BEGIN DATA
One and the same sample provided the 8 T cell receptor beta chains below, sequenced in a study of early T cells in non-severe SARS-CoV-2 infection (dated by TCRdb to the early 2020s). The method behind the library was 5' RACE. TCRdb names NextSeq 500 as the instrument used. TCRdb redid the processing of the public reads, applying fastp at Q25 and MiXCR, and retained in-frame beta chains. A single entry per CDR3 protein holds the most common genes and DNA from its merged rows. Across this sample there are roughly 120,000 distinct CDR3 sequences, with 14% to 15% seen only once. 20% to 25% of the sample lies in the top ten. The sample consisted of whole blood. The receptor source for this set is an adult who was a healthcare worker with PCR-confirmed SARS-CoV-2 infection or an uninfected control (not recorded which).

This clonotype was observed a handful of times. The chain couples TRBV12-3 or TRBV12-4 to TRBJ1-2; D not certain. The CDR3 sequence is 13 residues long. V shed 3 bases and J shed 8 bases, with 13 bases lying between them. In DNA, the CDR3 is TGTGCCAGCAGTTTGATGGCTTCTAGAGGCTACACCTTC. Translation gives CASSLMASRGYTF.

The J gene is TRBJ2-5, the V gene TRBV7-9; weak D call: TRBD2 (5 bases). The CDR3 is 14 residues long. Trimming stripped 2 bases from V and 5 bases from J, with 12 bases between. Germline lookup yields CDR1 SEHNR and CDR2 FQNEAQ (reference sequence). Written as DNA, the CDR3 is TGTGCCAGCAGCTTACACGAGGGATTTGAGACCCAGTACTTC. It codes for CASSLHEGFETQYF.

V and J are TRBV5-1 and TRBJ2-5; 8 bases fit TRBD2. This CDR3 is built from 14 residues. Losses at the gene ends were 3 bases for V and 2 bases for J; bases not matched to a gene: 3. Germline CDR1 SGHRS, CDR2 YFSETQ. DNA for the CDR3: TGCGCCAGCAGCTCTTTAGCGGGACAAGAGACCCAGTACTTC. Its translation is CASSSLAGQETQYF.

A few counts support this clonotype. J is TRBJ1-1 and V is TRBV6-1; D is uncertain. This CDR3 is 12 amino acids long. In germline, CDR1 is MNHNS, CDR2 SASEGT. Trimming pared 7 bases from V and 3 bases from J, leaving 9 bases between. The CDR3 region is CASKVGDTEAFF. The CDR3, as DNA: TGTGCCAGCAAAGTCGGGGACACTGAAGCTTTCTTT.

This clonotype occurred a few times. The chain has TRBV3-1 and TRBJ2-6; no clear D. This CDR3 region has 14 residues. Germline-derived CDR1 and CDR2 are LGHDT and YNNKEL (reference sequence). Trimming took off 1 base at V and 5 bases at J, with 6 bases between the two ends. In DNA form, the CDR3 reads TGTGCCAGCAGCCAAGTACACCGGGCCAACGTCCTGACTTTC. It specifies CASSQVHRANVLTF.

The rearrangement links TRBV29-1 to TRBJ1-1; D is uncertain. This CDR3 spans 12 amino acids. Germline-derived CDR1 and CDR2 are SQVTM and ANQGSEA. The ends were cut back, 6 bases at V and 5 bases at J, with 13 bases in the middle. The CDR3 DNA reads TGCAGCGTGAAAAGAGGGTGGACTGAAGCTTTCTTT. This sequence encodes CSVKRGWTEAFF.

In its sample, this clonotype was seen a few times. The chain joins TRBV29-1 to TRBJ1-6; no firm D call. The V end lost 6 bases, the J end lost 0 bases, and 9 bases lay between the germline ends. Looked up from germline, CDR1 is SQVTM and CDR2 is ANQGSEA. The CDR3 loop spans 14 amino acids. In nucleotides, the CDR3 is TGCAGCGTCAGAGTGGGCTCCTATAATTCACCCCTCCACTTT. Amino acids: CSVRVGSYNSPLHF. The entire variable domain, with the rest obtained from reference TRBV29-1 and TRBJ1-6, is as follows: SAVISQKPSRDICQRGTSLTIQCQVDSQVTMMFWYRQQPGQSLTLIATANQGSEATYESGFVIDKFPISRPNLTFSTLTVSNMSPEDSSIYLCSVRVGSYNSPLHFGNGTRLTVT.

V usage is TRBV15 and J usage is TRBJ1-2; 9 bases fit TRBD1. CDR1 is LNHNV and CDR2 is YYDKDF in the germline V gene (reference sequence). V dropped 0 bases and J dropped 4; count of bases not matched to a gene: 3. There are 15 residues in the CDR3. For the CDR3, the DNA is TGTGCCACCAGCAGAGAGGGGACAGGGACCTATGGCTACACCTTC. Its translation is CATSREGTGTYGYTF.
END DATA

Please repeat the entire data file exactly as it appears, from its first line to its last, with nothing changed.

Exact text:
One and the same sample provided the 8 T cell receptor beta chains below, sequenced in a study of early T cells in non-severe SARS-CoV-2 infection (dated by TCRdb to the early 2020s). The method behind the library was 5' RACE. TCRdb names NextSeq 500 as the instrument used. TCRdb redid the processing of the public reads, applying fastp at Q25 and MiXCR, and retained in-frame beta chains. A single entry per CDR3 protein holds the most common genes and DNA from its merged rows. Across this sample there are roughly 120,000 distinct CDR3 sequences, with 14% to 15% seen only once. 20% to 25% of the sample lies in the top ten. The sample consisted of whole blood. The receptor source for this set is an adult who was a healthcare worker with PCR-confirmed SARS-CoV-2 infection or an uninfected control (not recorded which).

This clonotype was observed a handful of times. The chain couples TRBV12-3 or TRBV12-4 to TRBJ1-2; D not certain. The CDR3 sequence is 13 residues long. V shed 3 bases and J shed 8 bases, with 13 bases lying between them. In DNA, the CDR3 is TGTGCCAGCAGTTTGATGGCTTCTAGAGGCTACACCTTC. Translation gives CASSLMASRGYTF.

The J gene is TRBJ2-5, the V gene TRBV7-9; weak D call: TRBD2 (5 bases). The CDR3 is 14 residues long. Trimming stripped 2 bases from V and 5 bases from J, with 12 bases between. Germline lookup yields CDR1 SEHNR and CDR2 FQNEAQ (reference sequence). Written as DNA, the CDR3 is TGTGCCAGCAGCTTACACGAGGGATTTGAGACCCAGTACTTC. It codes for CASSLHEGFETQYF.

V and J are TRBV5-1 and TRBJ2-5; 8 bases fit TRBD2. This CDR3 is built from 14 residues. Losses at the gene ends were 3 bases for V and 2 bases for J; bases not matched to a gene: 3. Germline CDR1 SGHRS, CDR2 YFSETQ. DNA for the CDR3: TGCGCCAGCAGCTCTTTAGCGGGACAAGAGACCCAGTACTTC. Its translation is CASSSLAGQETQYF.

A few counts support this clonotype. J is TRBJ1-1 and V is TRBV6-1; D is uncertain. This CDR3 is 12 amino acids long. In germline, CDR1 is MNHNS, CDR2 SASEGT. Trimming pared 7 bases from V and 3 bases from J, leaving 9 bases between. The CDR3 region is CASKVGDTEAFF. The CDR3, as DNA: TGTGCCAGCAAAGTCGGGGACACTGAAGCTTTCTTT.

This clonotype occurred a few times. The chain has TRBV3-1 and TRBJ2-6; no clear D. This CDR3 region has 14 residues. Germline-derived CDR1 and CDR2 are LGHDT and YNNKEL (reference sequence). Trimming took off 1 base at V and 5 bases at J, with 6 bases between the two ends. In DNA form, the CDR3 reads TGTGCCAGCAGCCAAGTACACCGGGCCAACGTCCTGACTTTC. It specifies CASSQVHRANVLTF.

The rearrangement links TRBV29-1 to TRBJ1-1; D is uncertain. This CDR3 spans 12 amino acids. Germline-derived CDR1 and CDR2 are SQVTM and ANQGSEA. The ends were cut back, 6 bases at V and 5 bases at J, with 13 bases in the middle. The CDR3 DNA reads TGCAGCGTGAAAAGAGGGTGGACTGAAGCTTTCTTT. This sequence encodes CSVKRGWTEAFF.

In its sample, this clonotype was seen a few times. The chain joins TRBV29-1 to TRBJ1-6; no firm D call. The V end lost 6 bases, the J end lost 0 bases, and 9 bases lay between the germline ends. Looked up from germline, CDR1 is SQVTM and CDR2 is ANQGSEA. The CDR3 loop spans 14 amino acids. In nucleotides, the CDR3 is TGCAGCGTCAGAGTGGGCTCCTATAATTCACCCCTCCACTTT. Amino acids: CSVRVGSYNSPLHF. The entire variable domain, with the rest obtained from reference TRBV29-1 and TRBJ1-6, is as follows: SAVISQKPSRDICQRGTSLTIQCQVDSQVTMMFWYRQQPGQSLTLIATANQGSEATYESGFVIDKFPISRPNLTFSTLTVSNMSPEDSSIYLCSVRVGSYNSPLHFGNGTRLTVT.

V usage is TRBV15 and J usage is TRBJ1-2; 9 bases fit TRBD1. CDR1 is LNHNV and CDR2 is YYDKDF in the germline V gene (reference sequence). V dropped 0 bases and J dropped 4; count of bases not matched to a gene: 3. There are 15 residues in the CDR3. For the CDR3, the DNA is TGTGCCACCAGCAGAGAGGGGACAGGGACCTATGGCTACACCTTC. Its translation is CATSREGTGTYGYTF.